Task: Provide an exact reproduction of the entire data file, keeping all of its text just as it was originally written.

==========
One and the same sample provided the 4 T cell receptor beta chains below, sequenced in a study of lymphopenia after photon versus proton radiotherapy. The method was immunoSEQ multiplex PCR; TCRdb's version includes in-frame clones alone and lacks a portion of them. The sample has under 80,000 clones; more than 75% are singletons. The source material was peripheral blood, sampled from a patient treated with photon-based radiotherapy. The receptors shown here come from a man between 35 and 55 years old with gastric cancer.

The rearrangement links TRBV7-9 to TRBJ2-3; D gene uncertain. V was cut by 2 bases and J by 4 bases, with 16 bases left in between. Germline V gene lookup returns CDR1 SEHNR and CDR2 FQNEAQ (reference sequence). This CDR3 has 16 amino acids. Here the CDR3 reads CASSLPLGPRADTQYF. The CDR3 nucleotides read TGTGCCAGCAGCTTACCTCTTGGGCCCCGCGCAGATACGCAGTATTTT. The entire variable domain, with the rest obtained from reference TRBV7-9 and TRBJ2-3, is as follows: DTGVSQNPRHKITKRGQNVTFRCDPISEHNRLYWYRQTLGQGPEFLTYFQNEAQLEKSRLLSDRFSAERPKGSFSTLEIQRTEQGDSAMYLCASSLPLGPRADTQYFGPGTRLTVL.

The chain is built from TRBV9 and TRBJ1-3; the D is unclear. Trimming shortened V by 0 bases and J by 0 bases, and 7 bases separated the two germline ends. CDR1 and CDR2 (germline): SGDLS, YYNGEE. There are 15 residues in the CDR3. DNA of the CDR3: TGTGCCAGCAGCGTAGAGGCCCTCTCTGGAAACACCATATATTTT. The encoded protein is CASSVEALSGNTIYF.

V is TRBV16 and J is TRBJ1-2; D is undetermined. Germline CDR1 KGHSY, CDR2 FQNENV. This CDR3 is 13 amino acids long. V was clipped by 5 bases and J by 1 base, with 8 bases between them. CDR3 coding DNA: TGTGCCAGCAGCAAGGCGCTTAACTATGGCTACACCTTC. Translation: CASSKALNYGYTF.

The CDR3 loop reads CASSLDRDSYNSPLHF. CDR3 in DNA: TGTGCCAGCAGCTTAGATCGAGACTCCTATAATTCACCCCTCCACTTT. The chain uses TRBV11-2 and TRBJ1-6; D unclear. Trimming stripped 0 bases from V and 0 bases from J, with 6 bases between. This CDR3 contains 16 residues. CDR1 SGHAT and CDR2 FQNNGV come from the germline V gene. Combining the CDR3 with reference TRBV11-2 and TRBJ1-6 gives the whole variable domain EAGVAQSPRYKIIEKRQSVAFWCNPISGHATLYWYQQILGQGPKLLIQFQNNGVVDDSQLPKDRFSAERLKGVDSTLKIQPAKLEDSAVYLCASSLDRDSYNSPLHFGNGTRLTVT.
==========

One and the same sample provided the 4 T cell receptor beta chains below, sequenced in a study of lymphopenia after photon versus proton radiotherapy. The method was immunoSEQ multiplex PCR; TCRdb's version includes in-frame clones alone and lacks a portion of them. The sample has under 80,000 clones; more than 75% are singletons. The source material was peripheral blood, sampled from a patient treated with photon-based radiotherapy. The receptors shown here come from a man between 35 and 55 years old with gastric cancer.

The rearrangement links TRBV7-9 to TRBJ2-3; D gene uncertain. V was cut by 2 bases and J by 4 bases, with 16 bases left in between. Germline V gene lookup returns CDR1 SEHNR and CDR2 FQNEAQ (reference sequence). This CDR3 has 16 amino acids. Here the CDR3 reads CASSLPLGPRADTQYF. The CDR3 nucleotides read TGTGCCAGCAGCTTACCTCTTGGGCCCCGCGCAGATACGCAGTATTTT. The entire variable domain, with the rest obtained from reference TRBV7-9 and TRBJ2-3, is as follows: DTGVSQNPRHKITKRGQNVTFRCDPISEHNRLYWYRQTLGQGPEFLTYFQNEAQLEKSRLLSDRFSAERPKGSFSTLEIQRTEQGDSAMYLCASSLPLGPRADTQYFGPGTRLTVL.

The chain is built from TRBV9 and TRBJ1-3; the D is unclear. Trimming shortened V by 0 bases and J by 0 bases, and 7 bases separated the two germline ends. CDR1 and CDR2 (germline): SGDLS, YYNGEE. There are 15 residues in the CDR3. DNA of the CDR3: TGTGCCAGCAGCGTAGAGGCCCTCTCTGGAAACACCATATATTTT. The encoded protein is CASSVEALSGNTIYF.

V is TRBV16 and J is TRBJ1-2; D is undetermined. Germline CDR1 KGHSY, CDR2 FQNENV. This CDR3 is 13 amino acids long. V was clipped by 5 bases and J by 1 base, with 8 bases between them. CDR3 coding DNA: TGTGCCAGCAGCAAGGCGCTTAACTATGGCTACACCTTC. Translation: CASSKALNYGYTF.

The CDR3 loop reads CASSLDRDSYNSPLHF. CDR3 in DNA: TGTGCCAGCAGCTTAGATCGAGACTCCTATAATTCACCCCTCCACTTT. The chain uses TRBV11-2 and TRBJ1-6; D unclear. Trimming stripped 0 bases from V and 0 bases from J, with 6 bases between. This CDR3 contains 16 residues. CDR1 SGHAT and CDR2 FQNNGV come from the germline V gene. Combining the CDR3 with reference TRBV11-2 and TRBJ1-6 gives the whole variable domain EAGVAQSPRYKIIEKRQSVAFWCNPISGHATLYWYQQILGQGPKLLIQFQNNGVVDDSQLPKDRFSAERLKGVDSTLKIQPAKLEDSAVYLCASSLDRDSYNSPLHFGNGTRLTVT.